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Dubbo cycle club

Garry "Gus" Dawson


Garry Arthur Dawson, passed away 20th December 2023. Aged 72 years. Late of Dubbo, Dearly loved husband of Marg.

Loving father of Brent, Kate & Tim. Loving farther in-law of Georgie, Brad & Victoria.

Cherished & adored Gussy of Ollie, Lachie, Sid, Will and Tommy, Dear brother & brother-in-law of Tom & Marg, Maree (dec), John & Percy (dec).

The Dubbo community lost a true sporting legend in the lead up to Christmas. Internationally recognised cycling coach Garry ‘Gus’ Dawson passed away in Dubbo aged 72.


While Gus will leave a large hole in the Dubbo sporting community, he leaves a legacy of having developed some extraordinary athletes and has influenced the lives of many people for the better. A number of his proteges have gone on to represent on the world stage, while for others he provided incomparable support and guidance enabling them to enjoy full and happy lives.


With Gus taking up riding at the age of 8 and then moving into a coaching role at 28, it is difficult to encapsulate his extensive sporting life. While personal achievements were not what Gus measured his life by there was one which held a special place in his heart. In 1964 Gus broke the NSW School Boys cycling record. What made this so important to him was not the record itself but the fact that it was held by his older brother Tom and went on to be broken by his younger brother Percy. His numerous individual cycling achievements (NSW Sprint Title, U15 Cyclist of the Year in 1965 and the youngest ever finalist in the prestigious Austral Cycling Race) demonstrate his personal ability on the bike. It was, however, his efforts off the bike which garnered him enormous success throughout the years.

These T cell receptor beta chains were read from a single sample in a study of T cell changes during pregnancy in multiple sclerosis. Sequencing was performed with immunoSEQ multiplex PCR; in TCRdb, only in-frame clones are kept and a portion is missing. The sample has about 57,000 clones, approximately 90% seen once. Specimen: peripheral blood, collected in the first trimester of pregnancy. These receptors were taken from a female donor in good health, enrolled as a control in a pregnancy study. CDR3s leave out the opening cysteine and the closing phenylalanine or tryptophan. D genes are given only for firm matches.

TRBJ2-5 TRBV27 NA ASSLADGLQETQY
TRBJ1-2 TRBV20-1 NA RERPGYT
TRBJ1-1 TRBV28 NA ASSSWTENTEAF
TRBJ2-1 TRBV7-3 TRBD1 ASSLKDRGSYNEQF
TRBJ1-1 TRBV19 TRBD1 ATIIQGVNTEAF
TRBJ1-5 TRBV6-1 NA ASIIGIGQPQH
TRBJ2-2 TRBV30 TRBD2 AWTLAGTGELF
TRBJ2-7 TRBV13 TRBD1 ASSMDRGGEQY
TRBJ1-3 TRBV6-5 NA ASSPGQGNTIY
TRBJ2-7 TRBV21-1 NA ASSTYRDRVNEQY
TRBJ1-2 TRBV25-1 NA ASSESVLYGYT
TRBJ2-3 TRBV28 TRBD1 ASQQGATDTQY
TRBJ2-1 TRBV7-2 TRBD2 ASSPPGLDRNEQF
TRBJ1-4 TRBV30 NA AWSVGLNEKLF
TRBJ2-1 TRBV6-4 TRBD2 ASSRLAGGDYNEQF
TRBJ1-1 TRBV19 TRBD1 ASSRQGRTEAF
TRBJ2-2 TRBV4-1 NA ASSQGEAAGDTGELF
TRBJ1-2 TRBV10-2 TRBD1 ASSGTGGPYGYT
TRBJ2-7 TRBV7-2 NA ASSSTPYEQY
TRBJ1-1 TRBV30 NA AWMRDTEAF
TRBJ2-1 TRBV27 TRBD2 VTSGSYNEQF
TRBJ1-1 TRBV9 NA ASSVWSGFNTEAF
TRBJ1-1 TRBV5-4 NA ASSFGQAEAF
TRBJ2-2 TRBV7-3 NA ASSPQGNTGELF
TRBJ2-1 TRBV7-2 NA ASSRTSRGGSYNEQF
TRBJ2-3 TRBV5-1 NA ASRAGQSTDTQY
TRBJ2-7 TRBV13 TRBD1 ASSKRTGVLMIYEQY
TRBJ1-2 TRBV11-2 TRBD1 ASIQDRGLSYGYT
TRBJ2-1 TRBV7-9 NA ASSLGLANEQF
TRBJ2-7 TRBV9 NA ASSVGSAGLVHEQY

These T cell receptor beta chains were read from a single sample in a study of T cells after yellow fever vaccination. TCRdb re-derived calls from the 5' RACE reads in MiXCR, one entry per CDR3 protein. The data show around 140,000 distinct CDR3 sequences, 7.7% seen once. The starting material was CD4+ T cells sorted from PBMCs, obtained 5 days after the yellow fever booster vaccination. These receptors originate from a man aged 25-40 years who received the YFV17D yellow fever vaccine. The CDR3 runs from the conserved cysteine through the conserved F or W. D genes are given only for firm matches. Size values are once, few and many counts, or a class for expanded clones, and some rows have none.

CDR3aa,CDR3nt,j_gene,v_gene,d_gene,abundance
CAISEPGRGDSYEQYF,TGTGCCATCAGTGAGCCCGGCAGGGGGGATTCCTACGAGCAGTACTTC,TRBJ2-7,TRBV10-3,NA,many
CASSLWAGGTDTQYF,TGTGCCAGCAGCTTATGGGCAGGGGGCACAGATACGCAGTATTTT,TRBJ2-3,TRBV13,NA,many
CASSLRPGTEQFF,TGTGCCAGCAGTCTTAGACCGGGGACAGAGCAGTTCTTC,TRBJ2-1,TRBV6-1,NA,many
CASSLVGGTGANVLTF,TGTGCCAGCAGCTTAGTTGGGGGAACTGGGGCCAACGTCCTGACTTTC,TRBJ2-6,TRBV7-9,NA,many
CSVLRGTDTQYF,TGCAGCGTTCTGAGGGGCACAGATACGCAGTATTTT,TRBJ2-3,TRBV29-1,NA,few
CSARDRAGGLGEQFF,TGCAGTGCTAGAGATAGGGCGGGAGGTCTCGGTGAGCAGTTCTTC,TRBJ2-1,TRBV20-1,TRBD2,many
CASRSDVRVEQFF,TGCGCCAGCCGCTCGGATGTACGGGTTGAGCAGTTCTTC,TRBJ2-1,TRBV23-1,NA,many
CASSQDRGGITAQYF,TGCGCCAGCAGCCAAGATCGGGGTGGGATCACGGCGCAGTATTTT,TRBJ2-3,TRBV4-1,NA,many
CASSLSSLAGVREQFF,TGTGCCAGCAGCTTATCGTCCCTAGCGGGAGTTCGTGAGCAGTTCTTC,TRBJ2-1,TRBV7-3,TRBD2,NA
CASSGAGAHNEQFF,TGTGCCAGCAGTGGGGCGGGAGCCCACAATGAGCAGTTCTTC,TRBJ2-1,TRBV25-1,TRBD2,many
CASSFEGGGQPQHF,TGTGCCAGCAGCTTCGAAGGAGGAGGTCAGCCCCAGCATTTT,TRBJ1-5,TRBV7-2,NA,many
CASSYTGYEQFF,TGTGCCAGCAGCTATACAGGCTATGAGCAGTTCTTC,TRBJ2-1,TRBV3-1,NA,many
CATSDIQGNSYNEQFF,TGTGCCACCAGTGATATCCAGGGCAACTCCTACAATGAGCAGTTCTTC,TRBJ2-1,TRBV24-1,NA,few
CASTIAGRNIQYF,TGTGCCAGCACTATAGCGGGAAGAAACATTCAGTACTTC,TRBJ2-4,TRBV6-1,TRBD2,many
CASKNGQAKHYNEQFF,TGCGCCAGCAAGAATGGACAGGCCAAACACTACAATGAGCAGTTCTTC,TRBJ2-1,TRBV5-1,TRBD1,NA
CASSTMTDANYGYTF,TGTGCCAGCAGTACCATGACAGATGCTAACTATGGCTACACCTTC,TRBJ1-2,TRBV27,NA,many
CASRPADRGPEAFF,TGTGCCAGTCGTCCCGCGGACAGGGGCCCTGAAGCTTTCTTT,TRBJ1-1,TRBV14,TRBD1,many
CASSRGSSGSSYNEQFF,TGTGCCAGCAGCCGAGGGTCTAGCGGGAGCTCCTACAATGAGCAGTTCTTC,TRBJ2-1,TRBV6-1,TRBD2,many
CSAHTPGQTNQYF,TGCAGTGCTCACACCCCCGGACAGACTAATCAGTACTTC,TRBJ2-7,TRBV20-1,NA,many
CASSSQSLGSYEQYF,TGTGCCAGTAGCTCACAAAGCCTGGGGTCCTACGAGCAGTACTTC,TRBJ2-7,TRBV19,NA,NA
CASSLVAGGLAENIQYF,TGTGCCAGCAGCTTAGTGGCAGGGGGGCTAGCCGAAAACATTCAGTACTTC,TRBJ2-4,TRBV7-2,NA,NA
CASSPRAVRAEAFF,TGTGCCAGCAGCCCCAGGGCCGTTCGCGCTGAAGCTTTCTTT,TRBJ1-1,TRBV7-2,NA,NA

It was after these individual successes that Gus then took a break from cycling to play Rugby League with Macquarie. He was a goal kicker who was part of a junior team that went throughout the season undefeated, only to fall at the last hurdle losing the Grand Final to Canowindra.


Gus returned to cycling in 1973 and raced until he was 28 years old. Riding the NSW circuit his pro resume includes a third place in the Nyngan to Dubbo cycling race but it was when Gus hung up his bike that his influence in Dubbo sporting scene, and the wider cycling community took off.


As a cycling coach, mechanic and mentor there was none finer. This was recognized in 2010 when Gus was awarded the Australian Cycling Coach of the Year. It is impossible to quantify the entirety of his career off the bike, a brief summary however can be provided to reflect the enormity of Gus’s influence:


  • Coached cyclists to win 165 National titles,

  • Coached cyclists to win seven Junior World Titles

  • Coached cyclists to win three Masters World Titles

  • Coached Cyclist to two Commonwealth Games Gold Medals

  • Coached Cyclist to one Elite World Championship 4th place

  • Created a legacy that saw Brent Dawson, Chris Pascoe, Trent Asimus, James Lago, Meagan Dunn and Tyler Puzicha competed at Junior World Championships while Darrell Wheeler, Graham Peadon and Vaughn Eather all competed at Masters World Championships.